2. one representative of an organization whose principal purpose is advocacy for services funded by consumer-directed Medicaid programs, appointed by the Senate president pro tempore;

3. one representative of an organization whose principal purpose is advocacy for services funded by state child care programs, appointed by the House speaker;

4. one representative of organized labor, representing workers who provide services funded by consumer-directed Medicaid programs, appointed by the Senate majority leader;

5. one representative of organized labor representing workers who provide child care services funded by state child care programs, appointed by the House majority leader;

6. one person experienced in large business community labor force needs, appointed by the Senate minority leader; and

7. one person experienced small business community labor force needs, appointed by the House minority leader.

Under the bill, following the expiration of their initial term, all appointed members serve three-year terms. Appointing authorities may reappoint previously appointed members and must fill vacancies within 30 days.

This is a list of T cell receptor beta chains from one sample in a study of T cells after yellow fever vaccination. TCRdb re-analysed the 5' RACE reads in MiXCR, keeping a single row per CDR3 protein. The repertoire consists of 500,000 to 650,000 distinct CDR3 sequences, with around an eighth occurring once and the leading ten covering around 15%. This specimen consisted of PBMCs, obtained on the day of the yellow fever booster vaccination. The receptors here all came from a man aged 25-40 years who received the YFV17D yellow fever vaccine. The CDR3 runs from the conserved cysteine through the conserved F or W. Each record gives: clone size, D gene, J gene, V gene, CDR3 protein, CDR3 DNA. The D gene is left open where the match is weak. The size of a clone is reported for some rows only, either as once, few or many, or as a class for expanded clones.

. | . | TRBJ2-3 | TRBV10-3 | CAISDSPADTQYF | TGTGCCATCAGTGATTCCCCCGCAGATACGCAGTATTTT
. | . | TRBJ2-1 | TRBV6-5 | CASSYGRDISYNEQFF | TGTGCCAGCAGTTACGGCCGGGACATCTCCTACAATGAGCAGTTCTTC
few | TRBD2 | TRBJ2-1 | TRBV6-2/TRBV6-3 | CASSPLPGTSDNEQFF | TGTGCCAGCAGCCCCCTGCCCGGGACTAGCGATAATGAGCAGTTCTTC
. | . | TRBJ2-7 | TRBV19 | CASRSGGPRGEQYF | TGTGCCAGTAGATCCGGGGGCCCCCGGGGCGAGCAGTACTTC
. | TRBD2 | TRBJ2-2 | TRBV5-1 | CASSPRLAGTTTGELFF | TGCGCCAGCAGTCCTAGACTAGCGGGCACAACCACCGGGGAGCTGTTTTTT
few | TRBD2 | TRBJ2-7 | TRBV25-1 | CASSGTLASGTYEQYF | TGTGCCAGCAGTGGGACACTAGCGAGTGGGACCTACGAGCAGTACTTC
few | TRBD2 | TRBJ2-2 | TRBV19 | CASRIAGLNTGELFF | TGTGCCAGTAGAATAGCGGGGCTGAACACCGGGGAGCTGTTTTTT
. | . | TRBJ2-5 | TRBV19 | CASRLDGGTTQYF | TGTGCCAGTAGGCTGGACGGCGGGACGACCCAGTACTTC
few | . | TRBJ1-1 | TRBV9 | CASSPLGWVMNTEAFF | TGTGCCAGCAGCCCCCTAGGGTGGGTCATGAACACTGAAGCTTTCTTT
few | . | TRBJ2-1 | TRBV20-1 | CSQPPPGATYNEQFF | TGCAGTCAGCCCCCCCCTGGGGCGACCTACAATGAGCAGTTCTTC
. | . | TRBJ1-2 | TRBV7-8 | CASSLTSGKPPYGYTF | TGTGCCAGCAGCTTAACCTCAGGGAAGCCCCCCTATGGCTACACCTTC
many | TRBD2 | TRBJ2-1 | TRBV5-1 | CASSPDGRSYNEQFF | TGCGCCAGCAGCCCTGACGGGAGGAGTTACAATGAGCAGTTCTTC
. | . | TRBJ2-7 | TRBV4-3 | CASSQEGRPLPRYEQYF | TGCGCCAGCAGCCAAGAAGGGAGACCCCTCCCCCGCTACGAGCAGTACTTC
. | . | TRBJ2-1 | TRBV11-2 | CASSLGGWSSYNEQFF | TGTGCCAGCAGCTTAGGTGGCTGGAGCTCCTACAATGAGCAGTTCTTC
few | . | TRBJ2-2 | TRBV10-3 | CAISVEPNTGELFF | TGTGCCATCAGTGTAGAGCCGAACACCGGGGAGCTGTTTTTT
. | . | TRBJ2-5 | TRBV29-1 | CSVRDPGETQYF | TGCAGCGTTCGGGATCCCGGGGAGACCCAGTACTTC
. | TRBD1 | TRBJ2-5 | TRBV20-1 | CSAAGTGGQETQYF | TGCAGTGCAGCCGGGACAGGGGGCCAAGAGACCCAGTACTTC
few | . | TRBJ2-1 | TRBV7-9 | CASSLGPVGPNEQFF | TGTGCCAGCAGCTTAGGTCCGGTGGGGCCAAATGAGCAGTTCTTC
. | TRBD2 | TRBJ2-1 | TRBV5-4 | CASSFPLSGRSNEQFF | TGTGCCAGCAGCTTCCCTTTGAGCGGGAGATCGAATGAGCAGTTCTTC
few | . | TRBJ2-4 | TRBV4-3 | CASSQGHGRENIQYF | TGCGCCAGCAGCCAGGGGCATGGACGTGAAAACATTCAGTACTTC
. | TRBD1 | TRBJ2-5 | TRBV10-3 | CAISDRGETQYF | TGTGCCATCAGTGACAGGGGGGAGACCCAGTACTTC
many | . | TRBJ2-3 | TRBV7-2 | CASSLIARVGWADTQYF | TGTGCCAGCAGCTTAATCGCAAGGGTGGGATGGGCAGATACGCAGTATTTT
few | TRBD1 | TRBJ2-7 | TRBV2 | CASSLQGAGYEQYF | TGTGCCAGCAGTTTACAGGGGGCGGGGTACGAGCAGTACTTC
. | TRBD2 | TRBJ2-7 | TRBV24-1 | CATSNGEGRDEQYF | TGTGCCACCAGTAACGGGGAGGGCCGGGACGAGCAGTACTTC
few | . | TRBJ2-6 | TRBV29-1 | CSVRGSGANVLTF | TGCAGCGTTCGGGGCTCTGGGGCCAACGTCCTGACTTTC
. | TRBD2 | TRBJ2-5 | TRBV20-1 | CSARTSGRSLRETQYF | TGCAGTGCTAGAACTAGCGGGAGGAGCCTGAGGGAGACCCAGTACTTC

Board Member Requirements

Under the bill, each board member has one vote, and a majority of the board constitutes a quorum for the board’s business transaction, exercise of powers, or performance of duties. The bill requires board members to (1) elect two chairpersons at the first meeting; (2) meet quarterly; and (3) serve without compensation. They must be reimbursed, however, within available appropriations, for necessary expenses under standard state employee travel reimbursement policy.

The bill requires board members, within ten days of appointment, to take an oath of office to (1) diligently and honestly administer the board affairs and (2) not knowingly violate applicable legal provisions or willingly permit them to be violated. The bill requires the chairperson of the board to administer the oath.

BACKGROUND

Related Bills

HB 6791, favorably reported by the Labor and Public Employees Committee, applies a similar low wage employer fee to covered employers of at least 250 employees.

COMMITTEE ACTION

Human Services Committee

Joint Favorable Substitute

Yea 11 Nay 7 (03/17/2015)

The fringe benefit costs for most state employees are budgeted centrally in accounts administered by the Comptroller. The estimated active employee fringe benefit cost associated with most personnel changes is 38.65% of payroll in FY 16 and FY 17.